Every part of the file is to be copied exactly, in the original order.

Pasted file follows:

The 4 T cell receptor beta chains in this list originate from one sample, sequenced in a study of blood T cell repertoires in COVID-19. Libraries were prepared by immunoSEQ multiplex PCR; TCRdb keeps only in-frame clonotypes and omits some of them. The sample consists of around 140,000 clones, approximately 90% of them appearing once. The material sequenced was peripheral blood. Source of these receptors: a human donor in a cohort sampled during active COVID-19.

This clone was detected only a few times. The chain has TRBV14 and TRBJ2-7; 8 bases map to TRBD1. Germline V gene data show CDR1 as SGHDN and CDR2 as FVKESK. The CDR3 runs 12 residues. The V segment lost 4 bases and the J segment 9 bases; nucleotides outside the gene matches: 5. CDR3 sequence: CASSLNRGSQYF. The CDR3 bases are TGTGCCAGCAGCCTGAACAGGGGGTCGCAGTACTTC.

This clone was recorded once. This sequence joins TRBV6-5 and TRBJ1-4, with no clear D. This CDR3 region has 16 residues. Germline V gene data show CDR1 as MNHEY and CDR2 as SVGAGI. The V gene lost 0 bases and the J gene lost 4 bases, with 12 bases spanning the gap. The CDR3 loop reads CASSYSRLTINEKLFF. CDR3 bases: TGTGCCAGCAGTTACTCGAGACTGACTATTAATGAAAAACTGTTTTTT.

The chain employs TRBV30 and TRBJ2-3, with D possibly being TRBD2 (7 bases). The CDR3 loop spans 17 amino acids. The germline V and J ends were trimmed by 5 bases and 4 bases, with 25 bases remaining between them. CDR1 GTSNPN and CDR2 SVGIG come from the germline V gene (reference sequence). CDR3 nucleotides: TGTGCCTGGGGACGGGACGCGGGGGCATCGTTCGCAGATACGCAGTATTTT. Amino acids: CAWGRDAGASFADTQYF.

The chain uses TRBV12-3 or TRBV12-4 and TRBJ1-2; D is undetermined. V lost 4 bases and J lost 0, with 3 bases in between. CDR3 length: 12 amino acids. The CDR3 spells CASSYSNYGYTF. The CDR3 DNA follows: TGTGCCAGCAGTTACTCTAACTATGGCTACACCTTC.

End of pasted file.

The 4 T cell receptor beta chains in this list originate from one sample, sequenced in a study of blood T cell repertoires in COVID-19. Libraries were prepared by immunoSEQ multiplex PCR; TCRdb keeps only in-frame clonotypes and omits some of them. The sample consists of around 140,000 clones, approximately 90% of them appearing once. The material sequenced was peripheral blood. Source of these receptors: a human donor in a cohort sampled during active COVID-19.

This clone was detected only a few times. The chain has TRBV14 and TRBJ2-7; 8 bases map to TRBD1. Germline V gene data show CDR1 as SGHDN and CDR2 as FVKESK. The CDR3 runs 12 residues. The V segment lost 4 bases and the J segment 9 bases; nucleotides outside the gene matches: 5. CDR3 sequence: CASSLNRGSQYF. The CDR3 bases are TGTGCCAGCAGCCTGAACAGGGGGTCGCAGTACTTC.

This clone was recorded once. This sequence joins TRBV6-5 and TRBJ1-4, with no clear D. This CDR3 region has 16 residues. Germline V gene data show CDR1 as MNHEY and CDR2 as SVGAGI. The V gene lost 0 bases and the J gene lost 4 bases, with 12 bases spanning the gap. The CDR3 loop reads CASSYSRLTINEKLFF. CDR3 bases: TGTGCCAGCAGTTACTCGAGACTGACTATTAATGAAAAACTGTTTTTT.

The chain employs TRBV30 and TRBJ2-3, with D possibly being TRBD2 (7 bases). The CDR3 loop spans 17 amino acids. The germline V and J ends were trimmed by 5 bases and 4 bases, with 25 bases remaining between them. CDR1 GTSNPN and CDR2 SVGIG come from the germline V gene (reference sequence). CDR3 nucleotides: TGTGCCTGGGGACGGGACGCGGGGGCATCGTTCGCAGATACGCAGTATTTT. Amino acids: CAWGRDAGASFADTQYF.

The chain uses TRBV12-3 or TRBV12-4 and TRBJ1-2; D is undetermined. V lost 4 bases and J lost 0, with 3 bases in between. CDR3 length: 12 amino acids. The CDR3 spells CASSYSNYGYTF. The CDR3 DNA follows: TGTGCCAGCAGTTACTCTAACTATGGCTACACCTTC.